The theme I took away from this post is the value of hard work. If you have a degree and you're lazy, it'll do nothing for you. But if you have a strong work ethic and you're determined to make it, you've put yourself in a much better position than the person next to you who is blaming anything and anybody but him or herself for their predicament.

      Conclusion: Whatever your career path, have a plan and do what will make you happy. Not what everyone else says or thinks you should be doing.
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      1. In another comment I showed love to trade schools. I know multiple people that didn't go to college..but went to trade school and now making a good living for themselves. You have to go out and get trained in a skill or trade to really do something. Even if you want to open your own business…you are going to need to know the ins and outs if you really want it to be big.

        And end of the day….a plan and hard work with that training and piece of paper…and the sky's not the limit.

  7. This is great! I had a conversation with my baby cousin about my college experience verses hers and how she is on a good track. My experience, being a professional introvert, I wouldn't say was horrible. I loved the experience and wouldn't change it. However, just know that I only did a year. Just as stated about going out and exploring the different jobs, I hadn't done any of that and to this day, I'm still undecided (at [email protected] near 30, smh)

    I do believe college is overrated and I love the fact that you give the alternatives. Being a mother, I don't foresee me applying pressure for any one of my 2 to go to college. I plan to lay all options out on the table with pros and cons. I also have to explore my options being a single parent.
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  8. I think this is very true. As many of the posts presented earlier, it's all about having a plan. With so much information on the internet, you can teach yourself how to do anything. However, I do believe having a degree gives you more options and makes things a little easier, no matter what you decide to do in life you should always have a plan. Dick Gregory has a very good youtube post about advice to young black americans that sentiments this entire topic. START YOUR OWN BUSINESS! _ _http://www.youtube.com/watch?v=faV69P0FX8E__

  9. Truth by Dr. J.

    I was having a discussion about college with a group of friends. My friend's wife has an accounting degree and is a CPA. She was talking about how vital college is, and my friend said, "baby, I don't have a degree and I make more than you!"

    I also never understood the degree = intelligence argument, and really don't understand why a good woman/man would be turned down for not having one. To anyone saying they wouldn't date someone that doesn't have a college degree, look at every idiot that you worked with that has ever made you wonder how in the world they got their job. They probably have a degree.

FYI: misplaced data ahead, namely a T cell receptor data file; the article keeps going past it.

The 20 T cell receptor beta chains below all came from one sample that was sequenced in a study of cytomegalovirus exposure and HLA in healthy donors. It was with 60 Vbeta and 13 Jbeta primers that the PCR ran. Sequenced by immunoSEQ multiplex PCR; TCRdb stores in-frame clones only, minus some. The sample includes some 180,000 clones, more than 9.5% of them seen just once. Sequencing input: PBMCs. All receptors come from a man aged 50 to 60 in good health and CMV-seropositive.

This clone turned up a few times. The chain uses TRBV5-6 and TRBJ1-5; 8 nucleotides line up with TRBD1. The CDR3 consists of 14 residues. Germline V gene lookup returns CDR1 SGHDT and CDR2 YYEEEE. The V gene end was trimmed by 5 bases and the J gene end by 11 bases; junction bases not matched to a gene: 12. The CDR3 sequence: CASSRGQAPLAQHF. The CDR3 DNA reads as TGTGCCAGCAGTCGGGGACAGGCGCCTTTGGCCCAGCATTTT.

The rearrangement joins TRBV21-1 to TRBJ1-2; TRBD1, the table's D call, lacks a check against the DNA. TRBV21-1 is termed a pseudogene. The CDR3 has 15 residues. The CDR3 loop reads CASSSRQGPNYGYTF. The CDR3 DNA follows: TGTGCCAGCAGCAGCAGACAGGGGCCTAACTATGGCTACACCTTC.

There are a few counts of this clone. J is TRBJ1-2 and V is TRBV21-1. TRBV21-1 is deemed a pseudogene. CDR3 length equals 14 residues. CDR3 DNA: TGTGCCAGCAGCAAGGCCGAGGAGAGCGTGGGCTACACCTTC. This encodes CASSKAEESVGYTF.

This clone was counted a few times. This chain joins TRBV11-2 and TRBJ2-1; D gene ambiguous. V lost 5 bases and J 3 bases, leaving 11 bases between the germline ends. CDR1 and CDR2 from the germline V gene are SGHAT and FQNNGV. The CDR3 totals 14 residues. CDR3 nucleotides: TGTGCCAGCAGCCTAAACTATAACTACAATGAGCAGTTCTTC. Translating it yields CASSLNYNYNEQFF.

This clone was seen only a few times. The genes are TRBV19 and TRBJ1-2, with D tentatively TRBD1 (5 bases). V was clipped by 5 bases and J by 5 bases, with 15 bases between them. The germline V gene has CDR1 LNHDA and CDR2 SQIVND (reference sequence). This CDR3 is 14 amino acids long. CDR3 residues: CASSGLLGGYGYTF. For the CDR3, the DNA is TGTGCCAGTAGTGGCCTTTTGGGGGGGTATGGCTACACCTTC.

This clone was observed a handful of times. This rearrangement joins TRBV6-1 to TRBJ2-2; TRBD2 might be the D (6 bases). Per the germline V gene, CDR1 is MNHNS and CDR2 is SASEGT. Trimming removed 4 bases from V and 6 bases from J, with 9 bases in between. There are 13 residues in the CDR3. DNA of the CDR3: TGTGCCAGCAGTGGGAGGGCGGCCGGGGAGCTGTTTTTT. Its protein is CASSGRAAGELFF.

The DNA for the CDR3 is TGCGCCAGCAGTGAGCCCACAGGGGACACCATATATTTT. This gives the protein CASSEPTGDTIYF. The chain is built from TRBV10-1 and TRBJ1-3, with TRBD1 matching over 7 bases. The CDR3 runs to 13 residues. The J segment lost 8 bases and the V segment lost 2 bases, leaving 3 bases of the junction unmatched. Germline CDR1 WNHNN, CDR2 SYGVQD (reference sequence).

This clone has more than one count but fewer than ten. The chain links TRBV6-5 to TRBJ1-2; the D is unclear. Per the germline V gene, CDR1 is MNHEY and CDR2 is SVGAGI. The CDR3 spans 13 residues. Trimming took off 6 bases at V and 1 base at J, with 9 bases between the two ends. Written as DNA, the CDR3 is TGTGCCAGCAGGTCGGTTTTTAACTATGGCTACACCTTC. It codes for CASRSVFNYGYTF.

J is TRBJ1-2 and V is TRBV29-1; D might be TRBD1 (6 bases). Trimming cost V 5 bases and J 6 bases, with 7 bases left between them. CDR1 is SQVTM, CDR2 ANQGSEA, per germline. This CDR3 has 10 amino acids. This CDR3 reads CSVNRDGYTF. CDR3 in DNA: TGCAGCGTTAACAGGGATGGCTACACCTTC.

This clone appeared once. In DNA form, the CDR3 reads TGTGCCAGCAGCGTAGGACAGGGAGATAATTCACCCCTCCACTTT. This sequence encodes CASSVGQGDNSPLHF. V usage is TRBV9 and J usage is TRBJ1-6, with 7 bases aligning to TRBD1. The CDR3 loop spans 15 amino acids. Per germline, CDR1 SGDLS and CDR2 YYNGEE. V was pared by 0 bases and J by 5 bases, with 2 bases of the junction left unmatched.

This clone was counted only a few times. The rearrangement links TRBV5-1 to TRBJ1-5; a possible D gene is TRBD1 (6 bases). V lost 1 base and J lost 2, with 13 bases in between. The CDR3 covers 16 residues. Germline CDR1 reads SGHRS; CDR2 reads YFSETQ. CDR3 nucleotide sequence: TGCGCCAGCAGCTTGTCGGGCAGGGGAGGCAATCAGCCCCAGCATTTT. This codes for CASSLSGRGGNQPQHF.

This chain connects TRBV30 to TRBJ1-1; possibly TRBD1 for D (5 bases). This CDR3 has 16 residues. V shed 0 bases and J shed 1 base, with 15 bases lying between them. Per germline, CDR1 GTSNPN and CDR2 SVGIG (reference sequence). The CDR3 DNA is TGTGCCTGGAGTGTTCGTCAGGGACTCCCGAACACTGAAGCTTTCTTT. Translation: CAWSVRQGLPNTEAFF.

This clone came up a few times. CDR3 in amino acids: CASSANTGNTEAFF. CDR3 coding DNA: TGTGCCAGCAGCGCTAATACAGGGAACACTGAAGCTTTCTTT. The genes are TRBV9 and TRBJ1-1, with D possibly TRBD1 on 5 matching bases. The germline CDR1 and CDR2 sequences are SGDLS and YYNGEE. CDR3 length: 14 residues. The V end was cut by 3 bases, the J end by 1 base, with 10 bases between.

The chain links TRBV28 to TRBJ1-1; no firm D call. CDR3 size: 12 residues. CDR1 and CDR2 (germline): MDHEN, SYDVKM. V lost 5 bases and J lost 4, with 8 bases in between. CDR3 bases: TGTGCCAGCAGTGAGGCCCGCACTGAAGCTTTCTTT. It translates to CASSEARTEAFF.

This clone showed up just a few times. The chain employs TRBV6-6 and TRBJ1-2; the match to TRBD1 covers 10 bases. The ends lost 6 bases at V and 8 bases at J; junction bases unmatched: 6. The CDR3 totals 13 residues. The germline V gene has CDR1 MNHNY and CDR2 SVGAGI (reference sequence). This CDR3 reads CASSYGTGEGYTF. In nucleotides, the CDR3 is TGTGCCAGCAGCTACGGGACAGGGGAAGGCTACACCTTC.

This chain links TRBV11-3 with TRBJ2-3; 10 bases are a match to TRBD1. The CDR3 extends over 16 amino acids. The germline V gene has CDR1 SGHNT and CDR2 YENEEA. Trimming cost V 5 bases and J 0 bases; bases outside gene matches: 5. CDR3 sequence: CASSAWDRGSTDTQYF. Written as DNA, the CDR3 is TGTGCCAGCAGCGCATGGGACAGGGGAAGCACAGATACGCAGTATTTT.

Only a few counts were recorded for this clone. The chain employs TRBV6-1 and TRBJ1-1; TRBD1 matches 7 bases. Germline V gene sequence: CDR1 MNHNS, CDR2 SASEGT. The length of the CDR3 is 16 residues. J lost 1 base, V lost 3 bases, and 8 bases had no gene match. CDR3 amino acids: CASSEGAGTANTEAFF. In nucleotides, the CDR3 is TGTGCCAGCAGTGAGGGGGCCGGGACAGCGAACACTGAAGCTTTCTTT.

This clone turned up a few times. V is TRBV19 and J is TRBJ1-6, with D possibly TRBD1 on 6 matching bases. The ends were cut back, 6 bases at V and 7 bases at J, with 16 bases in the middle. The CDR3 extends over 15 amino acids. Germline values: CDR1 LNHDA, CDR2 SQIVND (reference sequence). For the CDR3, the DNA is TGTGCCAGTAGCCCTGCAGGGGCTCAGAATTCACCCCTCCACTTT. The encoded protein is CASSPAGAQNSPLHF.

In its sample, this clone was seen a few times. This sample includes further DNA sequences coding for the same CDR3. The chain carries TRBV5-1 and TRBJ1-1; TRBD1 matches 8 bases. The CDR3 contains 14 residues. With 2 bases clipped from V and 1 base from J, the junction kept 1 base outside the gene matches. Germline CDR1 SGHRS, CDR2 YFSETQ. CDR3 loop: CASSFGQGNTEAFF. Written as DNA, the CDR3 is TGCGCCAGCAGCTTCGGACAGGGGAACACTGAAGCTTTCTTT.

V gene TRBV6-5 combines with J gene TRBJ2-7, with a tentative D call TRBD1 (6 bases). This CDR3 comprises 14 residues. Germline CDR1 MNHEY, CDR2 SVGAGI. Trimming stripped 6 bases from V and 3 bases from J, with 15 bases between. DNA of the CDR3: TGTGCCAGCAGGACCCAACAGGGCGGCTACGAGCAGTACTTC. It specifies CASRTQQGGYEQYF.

1. "To anyone saying they wouldn't date someone that doesn't have a college degree, look at every idiot that you worked with that has ever made you wonder how in the world they got their job. They probably have a degree."

      Yup!

    2. Only thing i'll say about this is, to play devil's advocate: drug dealers make more money than a college graduate, but that don't really mean anything. I don't know if making money correlates into being successful. I think success speaks to virtue and prosperity.

      1. I'm not sure what you're saying here. I'm asking because both my friend and his wife are virtuous and prosperous, therefore they are both successful. One has a degree and the other doesn't. I'm assuming you're saying there are several paths to success, but I don't want to put words in your mouth.

        I agree money alone doesn't equal success.

        1. All i'm saying is that money shouldn't determine if you are successful or not. I don't know your friends personally. But just using a different example, someone can make a lot of money and not be successful.

      2. "drug dealers make more money than a college graduate"

        Based on Levitt's and Dunbar's study in "Freakonomics" I would disagree with that statement, all things being considered.

        1. Yes, but he's talking about the lowest level of system. So when you think about it, that's like comparing the street peddler to the cleaning staff. He didn't compare apples to apples. And he made a good point, but only under the scenario he made.

        2. I believe the point was there's some fallacy that most drug dealers make a lot of money, when in reality the majority of them are at the lowest level making on avreage $3.30/hr which is about half of minimum wage in most states when you compare lowest level to lowest level.

        3. Cosign. The average drug dealer does not make that much money which is contrary to popular belief. The average drug dealers don't deal weight which is where the real money is.

        4. LOL you beat me to it! I was totally abt to quote that book too. And yeah there are a few that make way more, but most drug dealers are pretty broke.

          It is a tax free salary tho lol